Updated: May 14, 2019
The WW2 era was a heady time for young men who were ready to serve in "The Great Effort." Despite the danger involved, the excitement and camaraderie involved in heading out to serve in Europe shines through in this brief except from "Letters From Bud," as Bud and the young crew, fresh from training in the US, head to Europe, circling the Statue of Liberty for a quick wave good bye on their way.
“We Circled The Tarnished Green Figure
a Few Times at About 1000 Feet”
In April of 1944 we finished crew training at Westover field, Massachusetts and went to Mitchell field, Long Island, where we obtained a new B-24 and any missing equipment.
During the test flight after I had finished checking the compass by “swinging it on the gun” (finding its error by means of a sun-compass) the pilot took us over Brooklyn and buzzed his home at about 500 feet. He flew down one street and up another until he found his house with his mother on the front step, waving a sheet, as we whooshed by.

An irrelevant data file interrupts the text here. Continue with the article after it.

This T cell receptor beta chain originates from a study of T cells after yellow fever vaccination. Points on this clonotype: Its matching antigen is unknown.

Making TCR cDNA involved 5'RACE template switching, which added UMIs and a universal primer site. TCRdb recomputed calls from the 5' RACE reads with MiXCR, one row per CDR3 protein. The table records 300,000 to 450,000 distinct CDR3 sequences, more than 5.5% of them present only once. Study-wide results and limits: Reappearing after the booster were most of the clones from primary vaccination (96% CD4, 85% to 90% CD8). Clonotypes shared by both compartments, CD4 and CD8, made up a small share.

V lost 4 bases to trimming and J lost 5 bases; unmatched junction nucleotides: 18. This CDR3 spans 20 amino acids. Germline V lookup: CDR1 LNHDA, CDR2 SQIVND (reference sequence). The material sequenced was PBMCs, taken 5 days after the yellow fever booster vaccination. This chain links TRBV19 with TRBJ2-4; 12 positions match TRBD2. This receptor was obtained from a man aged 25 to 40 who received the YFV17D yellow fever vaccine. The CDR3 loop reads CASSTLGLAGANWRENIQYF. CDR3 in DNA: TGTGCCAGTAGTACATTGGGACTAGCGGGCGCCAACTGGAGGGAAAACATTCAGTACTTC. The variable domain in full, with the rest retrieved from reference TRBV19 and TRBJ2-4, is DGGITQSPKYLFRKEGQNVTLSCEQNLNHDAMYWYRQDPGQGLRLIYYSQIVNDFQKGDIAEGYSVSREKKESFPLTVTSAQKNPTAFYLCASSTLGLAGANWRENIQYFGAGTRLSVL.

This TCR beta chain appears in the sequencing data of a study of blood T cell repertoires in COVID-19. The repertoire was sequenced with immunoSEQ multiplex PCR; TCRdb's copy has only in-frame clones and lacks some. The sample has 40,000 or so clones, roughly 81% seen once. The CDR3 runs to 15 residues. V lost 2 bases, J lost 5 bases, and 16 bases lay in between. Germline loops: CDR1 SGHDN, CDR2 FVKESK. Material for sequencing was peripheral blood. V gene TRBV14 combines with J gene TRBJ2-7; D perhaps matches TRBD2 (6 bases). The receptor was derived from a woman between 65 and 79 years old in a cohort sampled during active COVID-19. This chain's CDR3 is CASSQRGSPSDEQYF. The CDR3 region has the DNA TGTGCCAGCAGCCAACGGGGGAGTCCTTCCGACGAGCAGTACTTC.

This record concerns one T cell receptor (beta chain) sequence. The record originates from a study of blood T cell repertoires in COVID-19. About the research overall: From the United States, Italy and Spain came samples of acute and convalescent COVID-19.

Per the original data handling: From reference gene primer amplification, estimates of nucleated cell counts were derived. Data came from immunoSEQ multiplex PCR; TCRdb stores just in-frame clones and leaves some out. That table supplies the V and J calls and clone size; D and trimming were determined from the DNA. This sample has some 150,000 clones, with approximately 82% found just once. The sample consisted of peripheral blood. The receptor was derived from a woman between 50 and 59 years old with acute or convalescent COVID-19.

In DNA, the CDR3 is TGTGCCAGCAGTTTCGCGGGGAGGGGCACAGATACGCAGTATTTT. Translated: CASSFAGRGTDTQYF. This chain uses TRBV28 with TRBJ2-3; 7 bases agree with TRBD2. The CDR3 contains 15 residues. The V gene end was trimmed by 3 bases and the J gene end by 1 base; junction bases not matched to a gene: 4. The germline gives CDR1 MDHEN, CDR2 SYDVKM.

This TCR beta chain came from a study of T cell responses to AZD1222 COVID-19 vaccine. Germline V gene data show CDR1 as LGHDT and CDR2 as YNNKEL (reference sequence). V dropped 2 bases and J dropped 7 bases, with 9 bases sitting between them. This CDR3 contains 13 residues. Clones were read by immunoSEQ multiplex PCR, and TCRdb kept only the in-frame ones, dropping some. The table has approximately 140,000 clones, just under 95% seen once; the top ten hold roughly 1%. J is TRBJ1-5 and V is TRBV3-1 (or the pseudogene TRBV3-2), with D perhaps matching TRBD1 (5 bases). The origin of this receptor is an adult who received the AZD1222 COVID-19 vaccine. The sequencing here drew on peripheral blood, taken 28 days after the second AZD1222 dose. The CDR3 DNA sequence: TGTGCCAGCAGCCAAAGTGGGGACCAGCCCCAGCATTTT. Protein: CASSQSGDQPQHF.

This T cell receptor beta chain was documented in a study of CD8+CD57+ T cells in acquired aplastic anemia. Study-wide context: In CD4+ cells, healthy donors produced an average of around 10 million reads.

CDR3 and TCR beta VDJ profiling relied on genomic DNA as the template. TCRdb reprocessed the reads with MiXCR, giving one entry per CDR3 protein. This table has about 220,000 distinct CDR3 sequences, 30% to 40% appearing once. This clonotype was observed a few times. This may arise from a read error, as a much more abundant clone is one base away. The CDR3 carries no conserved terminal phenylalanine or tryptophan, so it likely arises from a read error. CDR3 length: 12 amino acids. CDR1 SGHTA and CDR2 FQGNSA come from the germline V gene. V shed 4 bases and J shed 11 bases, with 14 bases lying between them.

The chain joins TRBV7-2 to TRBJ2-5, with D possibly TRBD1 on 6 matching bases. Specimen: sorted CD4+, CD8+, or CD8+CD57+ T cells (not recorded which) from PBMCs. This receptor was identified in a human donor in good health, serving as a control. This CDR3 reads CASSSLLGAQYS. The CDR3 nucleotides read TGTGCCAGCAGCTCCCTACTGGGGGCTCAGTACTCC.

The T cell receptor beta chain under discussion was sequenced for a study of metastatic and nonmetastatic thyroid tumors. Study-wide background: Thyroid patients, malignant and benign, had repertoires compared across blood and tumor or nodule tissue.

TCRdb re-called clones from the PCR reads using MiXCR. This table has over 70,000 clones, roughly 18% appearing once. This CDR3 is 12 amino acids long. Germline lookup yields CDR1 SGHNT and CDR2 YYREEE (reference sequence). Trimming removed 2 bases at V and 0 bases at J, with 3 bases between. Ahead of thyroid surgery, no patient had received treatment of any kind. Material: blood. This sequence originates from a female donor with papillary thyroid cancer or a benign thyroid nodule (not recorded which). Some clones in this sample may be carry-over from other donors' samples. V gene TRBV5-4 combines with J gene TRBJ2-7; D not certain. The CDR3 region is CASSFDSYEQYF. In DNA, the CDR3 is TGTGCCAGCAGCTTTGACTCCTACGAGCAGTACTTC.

One bright morning our processing was completed and we took off, singly, as parts of a large flight heading north destined for the 8th AAF in England. Our Flight was the first to attempt the northern crossing that year.
Just after taking off, the pilot asked for the compass heading to Bangor, Maine, our first stop, but I gave him one that took us over the Statue of Liberty in New York Harbor.
We circled the tarnished green figure a few times at about 1000 feet. The crew wasn’t very talkative and Bryan, the nose gunner, made the only comment I remembered when he warned us to “take a good look.”
Two days later we flew away into the dusk from snow-covered Goose Bay, Labrador, headed across the North Atlantic for Iceland.